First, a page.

A super-het radio runs 5 years on a C-cell, plus a pentode radio
Paul Rako - October 11, 2011
Ron Quan, analog aficionado and inventor of the dreaded MacroVision VHS content scrambling system, saw my blog about a radio that uses Russian rod tubes. I saw Ron Saturday at the last eFlea of the season and we got to talking about the rod-tube radio. In the course of telling me how much he liked the blog, Ron mentioned that he did a super heterodyne radio that would run for 5 years continually on one C-cell. I asked him to send a picture, which he did yesterday. As a bonus Ron also included a picture of a pentode tube radio he designed. The pentode is cool since it is regenerative, the low-power radio is neat since he used a crystal headphone to save power. Ron notes:
- On the low powered radio, a crystal earphone was used. I figured driving a 32 ohm headphone drained too much power. Typical transconductance of the IF amplifiers was about 900 micro mhos, but the equivalent tank resonance resistance was about 50 K ohms. This gave about a gain of 30 per IF stage including loading effects of the subsequent stage. The hardest part was taking apart a 10 mm IF coil (without a built-in capacity or) and unwinding it and then rewinding it again for the desired inductance and tapping ratio for the oscillator circuit. Anyway, the whole radio including its audio amplifier, oscillator, mixer, and two IF stages had a total current drain of about 140 micro amps. The sensitivity and selectivity was quite good, able to pull in KFMB (San Diego) to KOMO (Seattle) off the ferrite antenna coil. I figure my next version may drain less than 100 microamps.
- The regenerative radio was built with a pentode using 27 volts for the plate and screen voltages. Although the filament was meant for 2 volts, the two D cells (3 volts) provided longer running time, which also powered the three transistor audio amplifier for 32 ohm headphones. Unlike most regenerative radios, this one had no external antenna, and the built-in ferrite loopstick antenna coil received KOMO 1000 KHz from Seattle. Also because the regeneration control enhanced the Q of the tank circuit, selectivity was comparable to a superhet. Not bad for just one LC tank circuit.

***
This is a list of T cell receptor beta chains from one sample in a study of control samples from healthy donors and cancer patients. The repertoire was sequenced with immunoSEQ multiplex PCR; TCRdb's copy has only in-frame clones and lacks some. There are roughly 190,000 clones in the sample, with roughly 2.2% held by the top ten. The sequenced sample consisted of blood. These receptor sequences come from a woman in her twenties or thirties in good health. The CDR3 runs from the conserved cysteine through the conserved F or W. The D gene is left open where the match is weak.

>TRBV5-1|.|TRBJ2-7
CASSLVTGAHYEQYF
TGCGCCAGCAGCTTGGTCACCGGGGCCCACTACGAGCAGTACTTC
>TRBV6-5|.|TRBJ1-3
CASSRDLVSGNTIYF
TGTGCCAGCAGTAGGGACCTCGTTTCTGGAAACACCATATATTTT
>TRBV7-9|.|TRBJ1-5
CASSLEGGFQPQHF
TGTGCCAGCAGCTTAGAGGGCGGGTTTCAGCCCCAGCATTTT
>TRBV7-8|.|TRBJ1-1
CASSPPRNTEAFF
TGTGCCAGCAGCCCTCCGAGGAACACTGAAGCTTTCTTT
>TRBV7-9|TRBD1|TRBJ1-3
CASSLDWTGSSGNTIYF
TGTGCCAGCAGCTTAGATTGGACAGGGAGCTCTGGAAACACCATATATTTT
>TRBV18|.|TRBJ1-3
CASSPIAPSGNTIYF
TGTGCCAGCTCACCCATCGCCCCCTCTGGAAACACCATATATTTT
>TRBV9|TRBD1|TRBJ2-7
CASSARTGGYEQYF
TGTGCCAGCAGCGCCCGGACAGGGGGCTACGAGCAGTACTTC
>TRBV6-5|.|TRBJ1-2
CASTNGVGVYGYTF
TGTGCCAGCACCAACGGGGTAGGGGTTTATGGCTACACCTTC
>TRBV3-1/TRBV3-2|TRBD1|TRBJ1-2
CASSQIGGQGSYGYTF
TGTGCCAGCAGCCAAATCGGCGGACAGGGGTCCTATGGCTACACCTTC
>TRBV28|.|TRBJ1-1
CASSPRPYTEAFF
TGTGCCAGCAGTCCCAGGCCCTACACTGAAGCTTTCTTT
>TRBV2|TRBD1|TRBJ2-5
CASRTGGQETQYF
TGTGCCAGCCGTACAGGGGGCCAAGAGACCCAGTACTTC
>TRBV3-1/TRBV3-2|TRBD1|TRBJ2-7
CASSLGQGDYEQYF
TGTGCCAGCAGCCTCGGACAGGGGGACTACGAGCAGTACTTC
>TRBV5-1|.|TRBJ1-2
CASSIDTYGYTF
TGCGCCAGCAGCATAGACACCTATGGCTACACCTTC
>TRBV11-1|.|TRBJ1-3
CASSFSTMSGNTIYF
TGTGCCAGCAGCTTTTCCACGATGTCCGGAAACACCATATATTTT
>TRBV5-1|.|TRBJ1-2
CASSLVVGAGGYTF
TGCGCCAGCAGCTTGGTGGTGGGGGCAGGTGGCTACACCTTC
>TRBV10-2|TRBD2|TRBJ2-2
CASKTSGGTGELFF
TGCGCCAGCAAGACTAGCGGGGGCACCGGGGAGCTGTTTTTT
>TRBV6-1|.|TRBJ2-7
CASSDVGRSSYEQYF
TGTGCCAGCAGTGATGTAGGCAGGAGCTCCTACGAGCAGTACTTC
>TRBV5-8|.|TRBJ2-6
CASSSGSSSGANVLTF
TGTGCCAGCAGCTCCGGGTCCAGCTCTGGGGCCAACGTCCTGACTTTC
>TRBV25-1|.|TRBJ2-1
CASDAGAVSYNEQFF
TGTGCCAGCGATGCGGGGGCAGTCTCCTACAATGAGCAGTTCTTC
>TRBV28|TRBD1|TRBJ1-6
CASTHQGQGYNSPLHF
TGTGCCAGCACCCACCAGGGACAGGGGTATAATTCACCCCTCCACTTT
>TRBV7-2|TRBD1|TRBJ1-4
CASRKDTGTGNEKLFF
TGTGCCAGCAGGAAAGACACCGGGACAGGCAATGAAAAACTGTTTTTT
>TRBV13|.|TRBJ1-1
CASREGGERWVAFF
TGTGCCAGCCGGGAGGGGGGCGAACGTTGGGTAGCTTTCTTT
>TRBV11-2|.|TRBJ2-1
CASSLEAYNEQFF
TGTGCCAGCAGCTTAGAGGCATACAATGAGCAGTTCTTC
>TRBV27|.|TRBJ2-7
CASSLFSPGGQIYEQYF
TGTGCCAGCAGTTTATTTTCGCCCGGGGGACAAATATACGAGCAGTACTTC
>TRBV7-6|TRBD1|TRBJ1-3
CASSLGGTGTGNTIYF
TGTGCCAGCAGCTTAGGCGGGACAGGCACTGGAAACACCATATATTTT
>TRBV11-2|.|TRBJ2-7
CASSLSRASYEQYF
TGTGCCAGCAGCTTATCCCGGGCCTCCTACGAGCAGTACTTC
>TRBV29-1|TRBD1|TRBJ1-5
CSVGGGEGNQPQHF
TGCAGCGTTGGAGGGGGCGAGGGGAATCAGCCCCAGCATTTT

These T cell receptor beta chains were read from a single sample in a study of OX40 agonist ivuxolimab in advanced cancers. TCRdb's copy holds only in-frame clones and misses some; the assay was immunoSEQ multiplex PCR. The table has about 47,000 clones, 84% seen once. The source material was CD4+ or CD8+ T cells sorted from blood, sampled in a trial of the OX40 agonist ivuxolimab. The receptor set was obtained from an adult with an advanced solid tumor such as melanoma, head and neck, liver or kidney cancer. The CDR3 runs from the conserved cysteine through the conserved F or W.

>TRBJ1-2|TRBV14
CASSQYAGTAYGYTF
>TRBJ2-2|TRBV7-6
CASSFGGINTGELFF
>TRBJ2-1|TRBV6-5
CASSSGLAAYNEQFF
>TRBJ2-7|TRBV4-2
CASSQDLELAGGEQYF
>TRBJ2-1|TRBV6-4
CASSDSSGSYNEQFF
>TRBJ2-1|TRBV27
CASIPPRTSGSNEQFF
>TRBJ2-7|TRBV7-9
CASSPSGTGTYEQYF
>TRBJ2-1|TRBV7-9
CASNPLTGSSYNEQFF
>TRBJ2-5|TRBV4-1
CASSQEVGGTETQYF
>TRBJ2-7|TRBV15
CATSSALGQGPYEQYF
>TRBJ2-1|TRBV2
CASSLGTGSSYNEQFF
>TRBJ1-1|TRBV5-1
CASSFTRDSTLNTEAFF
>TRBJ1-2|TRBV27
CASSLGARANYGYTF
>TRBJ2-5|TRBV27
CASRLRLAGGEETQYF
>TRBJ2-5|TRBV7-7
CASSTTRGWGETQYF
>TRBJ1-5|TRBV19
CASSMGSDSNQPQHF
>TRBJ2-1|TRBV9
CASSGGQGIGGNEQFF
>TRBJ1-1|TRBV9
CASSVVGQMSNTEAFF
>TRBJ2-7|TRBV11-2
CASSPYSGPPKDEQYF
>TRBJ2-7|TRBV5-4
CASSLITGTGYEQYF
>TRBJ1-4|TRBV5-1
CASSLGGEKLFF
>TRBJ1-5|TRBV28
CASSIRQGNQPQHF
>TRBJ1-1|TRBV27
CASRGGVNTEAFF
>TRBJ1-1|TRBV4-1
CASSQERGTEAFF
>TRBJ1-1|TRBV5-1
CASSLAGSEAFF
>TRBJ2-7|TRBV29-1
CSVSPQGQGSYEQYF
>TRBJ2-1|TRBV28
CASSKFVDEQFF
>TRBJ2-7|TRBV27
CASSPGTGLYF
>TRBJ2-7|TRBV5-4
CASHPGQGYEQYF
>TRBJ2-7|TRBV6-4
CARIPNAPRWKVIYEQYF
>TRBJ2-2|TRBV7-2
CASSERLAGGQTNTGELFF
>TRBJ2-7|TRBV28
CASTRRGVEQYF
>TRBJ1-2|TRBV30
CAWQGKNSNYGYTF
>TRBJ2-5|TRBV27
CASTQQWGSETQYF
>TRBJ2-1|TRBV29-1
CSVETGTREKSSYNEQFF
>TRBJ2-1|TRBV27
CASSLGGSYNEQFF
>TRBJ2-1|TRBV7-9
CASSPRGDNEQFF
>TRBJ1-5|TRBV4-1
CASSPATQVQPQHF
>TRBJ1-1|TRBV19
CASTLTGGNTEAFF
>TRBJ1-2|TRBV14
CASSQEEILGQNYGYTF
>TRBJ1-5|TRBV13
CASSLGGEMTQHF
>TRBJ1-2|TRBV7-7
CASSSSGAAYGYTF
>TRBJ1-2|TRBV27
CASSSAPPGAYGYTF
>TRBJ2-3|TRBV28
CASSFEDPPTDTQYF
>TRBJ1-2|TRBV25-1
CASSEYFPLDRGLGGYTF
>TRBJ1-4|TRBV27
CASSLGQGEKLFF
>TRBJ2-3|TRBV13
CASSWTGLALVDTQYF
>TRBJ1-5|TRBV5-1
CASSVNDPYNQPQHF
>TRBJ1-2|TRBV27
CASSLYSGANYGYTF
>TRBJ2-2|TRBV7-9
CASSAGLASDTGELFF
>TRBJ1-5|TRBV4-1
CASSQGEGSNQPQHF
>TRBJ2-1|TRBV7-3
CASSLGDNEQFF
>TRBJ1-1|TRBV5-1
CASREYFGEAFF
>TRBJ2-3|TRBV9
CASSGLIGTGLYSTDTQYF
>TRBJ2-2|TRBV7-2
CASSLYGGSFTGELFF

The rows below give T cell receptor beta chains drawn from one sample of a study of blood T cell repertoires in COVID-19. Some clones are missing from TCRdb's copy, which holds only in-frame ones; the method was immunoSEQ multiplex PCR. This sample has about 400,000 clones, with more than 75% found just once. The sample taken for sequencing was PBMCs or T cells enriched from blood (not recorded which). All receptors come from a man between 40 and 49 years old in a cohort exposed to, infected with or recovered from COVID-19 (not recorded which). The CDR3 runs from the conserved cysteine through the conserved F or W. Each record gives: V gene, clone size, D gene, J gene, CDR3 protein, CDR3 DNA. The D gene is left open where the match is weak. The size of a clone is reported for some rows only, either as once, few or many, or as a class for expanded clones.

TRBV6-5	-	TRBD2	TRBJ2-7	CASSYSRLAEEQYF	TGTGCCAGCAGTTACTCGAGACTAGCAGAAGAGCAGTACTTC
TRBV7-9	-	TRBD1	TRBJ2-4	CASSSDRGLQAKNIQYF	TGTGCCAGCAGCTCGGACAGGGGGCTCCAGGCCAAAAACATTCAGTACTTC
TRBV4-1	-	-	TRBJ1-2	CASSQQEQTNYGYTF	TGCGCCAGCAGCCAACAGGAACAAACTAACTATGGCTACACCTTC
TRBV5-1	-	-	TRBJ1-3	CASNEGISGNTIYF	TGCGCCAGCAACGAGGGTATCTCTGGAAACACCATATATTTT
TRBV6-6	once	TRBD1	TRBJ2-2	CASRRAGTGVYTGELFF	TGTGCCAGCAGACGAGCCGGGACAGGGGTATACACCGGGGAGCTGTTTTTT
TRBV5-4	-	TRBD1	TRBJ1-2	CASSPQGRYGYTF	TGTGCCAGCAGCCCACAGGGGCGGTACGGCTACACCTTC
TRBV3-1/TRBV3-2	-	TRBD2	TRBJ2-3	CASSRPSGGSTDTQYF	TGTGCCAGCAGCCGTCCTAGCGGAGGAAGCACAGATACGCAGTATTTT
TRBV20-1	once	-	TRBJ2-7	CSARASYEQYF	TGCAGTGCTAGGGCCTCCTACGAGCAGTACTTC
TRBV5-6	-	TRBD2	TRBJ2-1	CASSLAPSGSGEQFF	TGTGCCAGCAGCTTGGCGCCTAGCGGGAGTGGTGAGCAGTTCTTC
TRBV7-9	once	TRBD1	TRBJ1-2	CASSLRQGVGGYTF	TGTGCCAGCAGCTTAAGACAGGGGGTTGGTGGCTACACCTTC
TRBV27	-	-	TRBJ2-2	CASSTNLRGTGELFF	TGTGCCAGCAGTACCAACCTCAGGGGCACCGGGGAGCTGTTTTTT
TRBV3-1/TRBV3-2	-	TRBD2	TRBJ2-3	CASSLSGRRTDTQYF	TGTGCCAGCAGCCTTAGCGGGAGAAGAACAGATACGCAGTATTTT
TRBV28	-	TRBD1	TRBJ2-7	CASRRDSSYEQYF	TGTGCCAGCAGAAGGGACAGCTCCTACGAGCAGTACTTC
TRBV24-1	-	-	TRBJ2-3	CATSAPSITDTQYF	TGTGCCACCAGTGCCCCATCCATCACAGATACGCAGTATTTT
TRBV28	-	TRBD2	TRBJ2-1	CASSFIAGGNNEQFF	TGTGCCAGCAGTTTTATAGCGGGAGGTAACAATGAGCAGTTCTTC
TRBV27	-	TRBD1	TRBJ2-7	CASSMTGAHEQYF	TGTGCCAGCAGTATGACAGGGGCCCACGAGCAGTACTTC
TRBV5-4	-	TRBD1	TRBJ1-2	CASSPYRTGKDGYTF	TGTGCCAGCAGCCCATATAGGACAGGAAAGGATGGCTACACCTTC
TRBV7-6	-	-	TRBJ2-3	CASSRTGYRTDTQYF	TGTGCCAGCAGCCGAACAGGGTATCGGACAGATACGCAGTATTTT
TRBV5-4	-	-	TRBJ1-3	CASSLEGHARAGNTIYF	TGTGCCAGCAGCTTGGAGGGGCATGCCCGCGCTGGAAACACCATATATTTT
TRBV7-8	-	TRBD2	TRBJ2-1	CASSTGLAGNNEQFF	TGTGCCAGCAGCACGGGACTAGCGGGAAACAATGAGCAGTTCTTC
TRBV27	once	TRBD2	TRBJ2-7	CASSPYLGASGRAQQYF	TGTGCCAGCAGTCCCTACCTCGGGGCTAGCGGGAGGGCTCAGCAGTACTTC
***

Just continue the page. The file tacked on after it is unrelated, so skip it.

Way to go Ron. If you folks like these projects leave a comment and maybe I can convince Ron to dig out or reverse-engineer the schematic. A lot of savvy guys like Ron don’t realize the rest of us need a detailed schematic, even if it is drawn on a napkin, to figure out what is going on. To my Ham buddies like Phil Sittner and Alan Martin, Ron probably gave enough information in the blurbs above to build the darn things.
[Update, Nov 29, 2011] Ron Quan was nice enough to send a schematic and a few comments about the regenerative radio:
- Here is the schematic for the regenerative radio that was designed and built in 2007. I decided on a 1G5 tube, which is normally used for an audio output tube. My initial test showed that this radio, located in Silicon Valley, did quite well receiving KFMB (San Diego), KKOH (Reno, Nevada), and a couple of Sacramento stations. Later on, I picked up KOMO 1000 in Seattle. After getting the tuner section working, I had to decide on the audio amplifier. So I thought of “bridging” the older tube technology with germanium (2N217 and 2N1304) and silicon transistors (2N5089) for providing the audio.
Click to enlarge: